CANADIAN SCHOLARS HAVE BEEN CRUCIAL in shaping the active field of critical museum theory/museum studies, with anthropologists, sociologists, historians, art historians, and curators working to challenge and reimagine the educational function, social role, politics, and pedagogy of museums while expanding the very notion of what a "museum" has been in the past and could become in the future. The trajectory of this endeavour has been examined at length in university courses, essays, and handbooks, which all highlight arguments made since the 1960s about the powerful role of museums in reinforcing class distinctions, creating narratives of national identity, and glorifying colonial attempts to subjugate Indigenous peoples as well as more recent considerations of how museums foster the active contributions of visitors, promote varying modes of intercultural exchange, and enable affective encounters with memory.1 In an effort to reflect on the current state of this field in Canada and share some of its diversity, Lianne McTavish decided to pose questions to leading scholars and invite their response. Her goal was to highlight the issues of particular interest to Canadian museum scholars, which have developed alongside but also in distinction from the burgeoning literature on museums stemming from the United Kingdom, United States, and Australia – all centres of research on museums. In September of 2016, McTavish approached another specialist of Canadian museums, Andrea Terry, who helped create a group of participants able to address pressing concerns from a variety of backgrounds, including cultural studies, art history, and communications. What follows is the e-mail conversation that took place among the five co-authors, although some of them have also met in person to exchange ideas. This discussion moves far beyond a narrow, bricks and mortar conception of museums to include the effects on museum practices of government policies, shifting funding models, the 2015 report released by the Truth and Reconciliation Commission of Canada, and the celebration in 2017 of Canada's 150th "birthday."
Susan Ashley is a cultural studies scholar interested in the "democratization" of culture and heritage institutions, especially in relation to access and expression by minority groups. She has published numerous refereed articles on museum policy and practice, and edited the book Diverse Spaces: Identity, Heritage and Community [End Page 223] in Canadian Public Culture. Heather Igloliorte is an art historian of Inuit and other Native North American visual and material culture whose research centres on circumpolar art studies, the global exhibition of Indigenous arts and culture, and issues of colonization, sovereignty, resistance, and resurgence. In addition to her research and writing on these subjects, she has been an independent curator of Indigenous art for the last 12 years; her nationally touring exhibition, SakKijâjuk: Art and Craft from Nunatsiavut (2016-2019), is accompanied by a 188-page full-colour catalogue of the same name, produced in three volumes (English, French, and Inuktitut). Lianne McTavish has published widely on the history of museums in Canada including a monograph Defining the Modern Museum, which focuses on the history of material exchange, women's contributions to museology, and professionalization at the New Brunswick Museum in Saint John. Her current research project examines small town and rural museums in Alberta, and she regularly curates exhibitions of contemporary art. Kirsty Robertson has produced numerous publications on activism, visual culture, and changing economies, with a monograph, Tear Gas Epiphanies: Protest, Museums, and Culture in Canada, near completion. She is currently undertaking a large-scale project focused on small-scale collections that work against traditional museum formats. Andrea Terry specializes in contemporary, modern, and historic visual and material culture in Canada, as well as contemporary cultural theory, and gender issues. Among her many publications in these areas is a monograph, Family Ties: Living History in Canadian House Museums.2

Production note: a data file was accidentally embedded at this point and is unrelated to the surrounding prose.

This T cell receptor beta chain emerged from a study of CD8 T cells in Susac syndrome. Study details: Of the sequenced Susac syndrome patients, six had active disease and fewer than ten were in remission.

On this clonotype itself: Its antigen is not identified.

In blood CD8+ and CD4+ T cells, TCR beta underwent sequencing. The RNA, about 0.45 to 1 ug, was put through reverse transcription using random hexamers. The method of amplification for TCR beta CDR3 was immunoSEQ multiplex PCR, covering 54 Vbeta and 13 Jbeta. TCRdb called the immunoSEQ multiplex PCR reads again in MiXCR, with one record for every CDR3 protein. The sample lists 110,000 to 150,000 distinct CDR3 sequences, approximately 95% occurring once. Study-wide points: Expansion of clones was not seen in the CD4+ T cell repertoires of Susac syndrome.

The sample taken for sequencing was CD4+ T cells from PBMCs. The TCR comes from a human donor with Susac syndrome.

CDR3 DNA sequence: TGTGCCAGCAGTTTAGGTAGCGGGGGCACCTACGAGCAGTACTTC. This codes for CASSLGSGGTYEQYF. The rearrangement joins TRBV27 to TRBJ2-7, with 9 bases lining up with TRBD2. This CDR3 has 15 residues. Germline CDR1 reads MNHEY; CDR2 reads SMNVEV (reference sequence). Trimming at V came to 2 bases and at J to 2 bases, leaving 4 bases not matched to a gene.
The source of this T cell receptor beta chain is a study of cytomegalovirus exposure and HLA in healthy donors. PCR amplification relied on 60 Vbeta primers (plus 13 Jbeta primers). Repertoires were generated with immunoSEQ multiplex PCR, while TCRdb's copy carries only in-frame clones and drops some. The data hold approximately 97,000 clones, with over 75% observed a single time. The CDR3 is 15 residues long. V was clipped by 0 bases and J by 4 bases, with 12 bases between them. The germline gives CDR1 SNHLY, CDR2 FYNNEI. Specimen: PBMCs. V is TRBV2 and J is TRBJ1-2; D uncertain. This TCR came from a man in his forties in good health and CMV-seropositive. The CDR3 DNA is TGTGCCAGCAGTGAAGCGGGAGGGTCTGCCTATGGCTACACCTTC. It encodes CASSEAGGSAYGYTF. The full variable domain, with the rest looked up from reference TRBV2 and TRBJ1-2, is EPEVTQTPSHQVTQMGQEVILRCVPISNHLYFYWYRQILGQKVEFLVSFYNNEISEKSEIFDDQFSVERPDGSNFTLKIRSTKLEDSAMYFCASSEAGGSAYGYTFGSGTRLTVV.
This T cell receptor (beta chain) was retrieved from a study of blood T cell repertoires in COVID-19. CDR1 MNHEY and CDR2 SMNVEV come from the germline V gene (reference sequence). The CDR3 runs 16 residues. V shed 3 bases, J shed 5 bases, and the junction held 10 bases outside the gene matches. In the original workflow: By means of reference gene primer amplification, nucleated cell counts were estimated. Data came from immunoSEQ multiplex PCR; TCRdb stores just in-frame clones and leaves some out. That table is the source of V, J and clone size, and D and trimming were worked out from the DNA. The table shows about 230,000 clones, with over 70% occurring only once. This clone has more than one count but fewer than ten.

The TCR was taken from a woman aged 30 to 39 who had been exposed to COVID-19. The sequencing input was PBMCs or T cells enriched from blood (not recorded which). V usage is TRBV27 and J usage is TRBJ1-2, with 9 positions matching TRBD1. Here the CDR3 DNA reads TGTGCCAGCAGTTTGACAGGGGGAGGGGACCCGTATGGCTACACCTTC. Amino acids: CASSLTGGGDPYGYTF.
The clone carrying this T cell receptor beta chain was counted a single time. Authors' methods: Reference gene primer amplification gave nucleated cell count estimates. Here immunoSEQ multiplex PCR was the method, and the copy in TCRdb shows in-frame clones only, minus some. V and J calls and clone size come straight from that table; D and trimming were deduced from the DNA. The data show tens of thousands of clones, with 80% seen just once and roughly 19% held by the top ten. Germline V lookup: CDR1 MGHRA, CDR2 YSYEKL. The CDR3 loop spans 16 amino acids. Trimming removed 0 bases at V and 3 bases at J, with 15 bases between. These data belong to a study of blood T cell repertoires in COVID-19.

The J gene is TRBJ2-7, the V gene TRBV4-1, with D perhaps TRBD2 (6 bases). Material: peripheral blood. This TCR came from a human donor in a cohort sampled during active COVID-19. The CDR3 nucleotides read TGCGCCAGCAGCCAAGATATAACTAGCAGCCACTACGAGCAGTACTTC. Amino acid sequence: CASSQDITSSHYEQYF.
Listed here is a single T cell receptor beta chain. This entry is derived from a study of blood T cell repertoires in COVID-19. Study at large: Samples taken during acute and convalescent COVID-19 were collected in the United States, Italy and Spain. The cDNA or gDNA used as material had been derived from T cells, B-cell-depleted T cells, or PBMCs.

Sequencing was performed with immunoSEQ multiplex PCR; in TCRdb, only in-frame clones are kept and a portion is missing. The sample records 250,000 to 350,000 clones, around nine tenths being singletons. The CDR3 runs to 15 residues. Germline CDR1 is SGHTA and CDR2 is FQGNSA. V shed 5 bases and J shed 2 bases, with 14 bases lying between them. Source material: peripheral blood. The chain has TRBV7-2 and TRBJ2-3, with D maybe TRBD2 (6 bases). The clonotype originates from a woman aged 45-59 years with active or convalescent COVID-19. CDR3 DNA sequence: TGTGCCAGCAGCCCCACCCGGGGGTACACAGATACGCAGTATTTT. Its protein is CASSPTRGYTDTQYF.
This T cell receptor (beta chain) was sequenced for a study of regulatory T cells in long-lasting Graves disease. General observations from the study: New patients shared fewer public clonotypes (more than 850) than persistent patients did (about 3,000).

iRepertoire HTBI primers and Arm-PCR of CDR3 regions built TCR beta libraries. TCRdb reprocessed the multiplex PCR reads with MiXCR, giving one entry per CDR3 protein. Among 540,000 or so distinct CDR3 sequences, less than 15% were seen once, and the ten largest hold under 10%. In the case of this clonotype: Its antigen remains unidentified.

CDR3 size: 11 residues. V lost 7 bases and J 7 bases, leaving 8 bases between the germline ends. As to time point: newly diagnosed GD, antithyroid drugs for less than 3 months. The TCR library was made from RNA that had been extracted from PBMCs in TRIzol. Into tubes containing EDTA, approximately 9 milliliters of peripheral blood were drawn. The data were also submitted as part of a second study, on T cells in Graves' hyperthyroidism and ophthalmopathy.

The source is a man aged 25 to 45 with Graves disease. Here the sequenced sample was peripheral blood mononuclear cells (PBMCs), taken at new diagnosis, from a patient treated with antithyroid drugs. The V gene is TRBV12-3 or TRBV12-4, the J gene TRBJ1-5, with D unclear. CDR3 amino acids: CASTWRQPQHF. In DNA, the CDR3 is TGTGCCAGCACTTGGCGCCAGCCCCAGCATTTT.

What is the present trajectory of critical museum theory/museum studies in Canada? What would you consider the most important developments in the field?
There are two points that strike me. One comes from Ruth Phillip's 2015 essay on the Canadian Museum for Human Rights, which describes the recent disappearance or shrinkage of many programs that...